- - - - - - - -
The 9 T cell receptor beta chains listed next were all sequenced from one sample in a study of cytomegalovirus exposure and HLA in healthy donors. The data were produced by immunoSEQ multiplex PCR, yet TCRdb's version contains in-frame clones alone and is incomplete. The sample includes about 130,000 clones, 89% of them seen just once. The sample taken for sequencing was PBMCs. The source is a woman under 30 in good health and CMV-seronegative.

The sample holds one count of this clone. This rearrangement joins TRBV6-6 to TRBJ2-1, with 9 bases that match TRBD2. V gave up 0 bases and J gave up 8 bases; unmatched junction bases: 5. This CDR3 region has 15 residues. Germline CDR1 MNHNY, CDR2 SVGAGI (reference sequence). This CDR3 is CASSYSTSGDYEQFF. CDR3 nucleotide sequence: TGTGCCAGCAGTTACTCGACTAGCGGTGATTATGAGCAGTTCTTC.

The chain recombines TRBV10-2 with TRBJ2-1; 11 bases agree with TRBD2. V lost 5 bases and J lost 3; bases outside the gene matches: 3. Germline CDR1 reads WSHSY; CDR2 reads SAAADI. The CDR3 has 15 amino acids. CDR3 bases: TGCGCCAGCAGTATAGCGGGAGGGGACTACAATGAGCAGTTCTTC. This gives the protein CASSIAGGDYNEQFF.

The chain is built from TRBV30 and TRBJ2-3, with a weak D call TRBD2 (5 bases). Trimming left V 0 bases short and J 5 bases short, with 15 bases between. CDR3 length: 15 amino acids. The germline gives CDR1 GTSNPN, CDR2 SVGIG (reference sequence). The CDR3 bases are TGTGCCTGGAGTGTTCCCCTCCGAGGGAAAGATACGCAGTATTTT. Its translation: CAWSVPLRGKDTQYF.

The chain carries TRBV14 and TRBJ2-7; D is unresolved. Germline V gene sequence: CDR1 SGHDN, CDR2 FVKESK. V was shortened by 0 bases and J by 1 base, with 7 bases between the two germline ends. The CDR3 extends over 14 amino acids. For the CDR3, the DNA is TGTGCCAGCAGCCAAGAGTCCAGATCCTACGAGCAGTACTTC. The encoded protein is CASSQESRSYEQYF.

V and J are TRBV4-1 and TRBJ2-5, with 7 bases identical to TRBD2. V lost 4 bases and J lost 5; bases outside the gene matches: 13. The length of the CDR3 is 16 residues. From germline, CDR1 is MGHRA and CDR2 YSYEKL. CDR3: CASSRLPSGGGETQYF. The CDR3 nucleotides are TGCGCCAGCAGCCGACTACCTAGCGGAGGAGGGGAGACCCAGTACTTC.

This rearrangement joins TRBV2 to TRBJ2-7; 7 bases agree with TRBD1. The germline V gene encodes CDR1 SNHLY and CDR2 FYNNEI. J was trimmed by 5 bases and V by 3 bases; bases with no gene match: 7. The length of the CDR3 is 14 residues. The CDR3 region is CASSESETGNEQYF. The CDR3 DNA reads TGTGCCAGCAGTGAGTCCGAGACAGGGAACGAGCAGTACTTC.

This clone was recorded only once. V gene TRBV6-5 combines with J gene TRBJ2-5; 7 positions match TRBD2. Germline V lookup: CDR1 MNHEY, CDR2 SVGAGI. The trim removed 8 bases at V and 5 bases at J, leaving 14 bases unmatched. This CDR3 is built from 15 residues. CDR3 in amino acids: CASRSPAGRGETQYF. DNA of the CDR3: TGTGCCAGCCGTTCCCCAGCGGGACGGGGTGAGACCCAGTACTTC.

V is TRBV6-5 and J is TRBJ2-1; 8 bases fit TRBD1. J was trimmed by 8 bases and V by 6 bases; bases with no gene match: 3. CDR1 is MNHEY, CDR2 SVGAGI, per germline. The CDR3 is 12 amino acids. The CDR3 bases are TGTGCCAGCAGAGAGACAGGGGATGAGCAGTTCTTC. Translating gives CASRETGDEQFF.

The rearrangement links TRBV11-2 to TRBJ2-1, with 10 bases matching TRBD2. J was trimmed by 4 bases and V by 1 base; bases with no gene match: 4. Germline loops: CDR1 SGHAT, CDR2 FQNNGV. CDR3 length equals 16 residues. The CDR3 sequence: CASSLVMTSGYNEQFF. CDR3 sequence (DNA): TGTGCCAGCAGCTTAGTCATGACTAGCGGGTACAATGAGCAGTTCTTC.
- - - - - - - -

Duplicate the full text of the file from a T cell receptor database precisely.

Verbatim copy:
The 9 T cell receptor beta chains listed next were all sequenced from one sample in a study of cytomegalovirus exposure and HLA in healthy donors. The data were produced by immunoSEQ multiplex PCR, yet TCRdb's version contains in-frame clones alone and is incomplete. The sample includes about 130,000 clones, 89% of them seen just once. The sample taken for sequencing was PBMCs. The source is a woman under 30 in good health and CMV-seronegative.

The sample holds one count of this clone. This rearrangement joins TRBV6-6 to TRBJ2-1, with 9 bases that match TRBD2. V gave up 0 bases and J gave up 8 bases; unmatched junction bases: 5. This CDR3 region has 15 residues. Germline CDR1 MNHNY, CDR2 SVGAGI (reference sequence). This CDR3 is CASSYSTSGDYEQFF. CDR3 nucleotide sequence: TGTGCCAGCAGTTACTCGACTAGCGGTGATTATGAGCAGTTCTTC.

The chain recombines TRBV10-2 with TRBJ2-1; 11 bases agree with TRBD2. V lost 5 bases and J lost 3; bases outside the gene matches: 3. Germline CDR1 reads WSHSY; CDR2 reads SAAADI. The CDR3 has 15 amino acids. CDR3 bases: TGCGCCAGCAGTATAGCGGGAGGGGACTACAATGAGCAGTTCTTC. This gives the protein CASSIAGGDYNEQFF.

The chain is built from TRBV30 and TRBJ2-3, with a weak D call TRBD2 (5 bases). Trimming left V 0 bases short and J 5 bases short, with 15 bases between. CDR3 length: 15 amino acids. The germline gives CDR1 GTSNPN, CDR2 SVGIG (reference sequence). The CDR3 bases are TGTGCCTGGAGTGTTCCCCTCCGAGGGAAAGATACGCAGTATTTT. Its translation: CAWSVPLRGKDTQYF.

The chain carries TRBV14 and TRBJ2-7; D is unresolved. Germline V gene sequence: CDR1 SGHDN, CDR2 FVKESK. V was shortened by 0 bases and J by 1 base, with 7 bases between the two germline ends. The CDR3 extends over 14 amino acids. For the CDR3, the DNA is TGTGCCAGCAGCCAAGAGTCCAGATCCTACGAGCAGTACTTC. The encoded protein is CASSQESRSYEQYF.

V and J are TRBV4-1 and TRBJ2-5, with 7 bases identical to TRBD2. V lost 4 bases and J lost 5; bases outside the gene matches: 13. The length of the CDR3 is 16 residues. From germline, CDR1 is MGHRA and CDR2 YSYEKL. CDR3: CASSRLPSGGGETQYF. The CDR3 nucleotides are TGCGCCAGCAGCCGACTACCTAGCGGAGGAGGGGAGACCCAGTACTTC.

This rearrangement joins TRBV2 to TRBJ2-7; 7 bases agree with TRBD1. The germline V gene encodes CDR1 SNHLY and CDR2 FYNNEI. J was trimmed by 5 bases and V by 3 bases; bases with no gene match: 7. The length of the CDR3 is 14 residues. The CDR3 region is CASSESETGNEQYF. The CDR3 DNA reads TGTGCCAGCAGTGAGTCCGAGACAGGGAACGAGCAGTACTTC.

This clone was recorded only once. V gene TRBV6-5 combines with J gene TRBJ2-5; 7 positions match TRBD2. Germline V lookup: CDR1 MNHEY, CDR2 SVGAGI. The trim removed 8 bases at V and 5 bases at J, leaving 14 bases unmatched. This CDR3 is built from 15 residues. CDR3 in amino acids: CASRSPAGRGETQYF. DNA of the CDR3: TGTGCCAGCCGTTCCCCAGCGGGACGGGGTGAGACCCAGTACTTC.

V is TRBV6-5 and J is TRBJ2-1; 8 bases fit TRBD1. J was trimmed by 8 bases and V by 6 bases; bases with no gene match: 3. CDR1 is MNHEY, CDR2 SVGAGI, per germline. The CDR3 is 12 amino acids. The CDR3 bases are TGTGCCAGCAGAGAGACAGGGGATGAGCAGTTCTTC. Translating gives CASRETGDEQFF.

The rearrangement links TRBV11-2 to TRBJ2-1, with 10 bases matching TRBD2. J was trimmed by 4 bases and V by 1 base; bases with no gene match: 4. Germline loops: CDR1 SGHAT, CDR2 FQNNGV. CDR3 length equals 16 residues. The CDR3 sequence: CASSLVMTSGYNEQFF. CDR3 sequence (DNA): TGTGCCAGCAGCTTAGTCATGACTAGCGGGTACAATGAGCAGTTCTTC.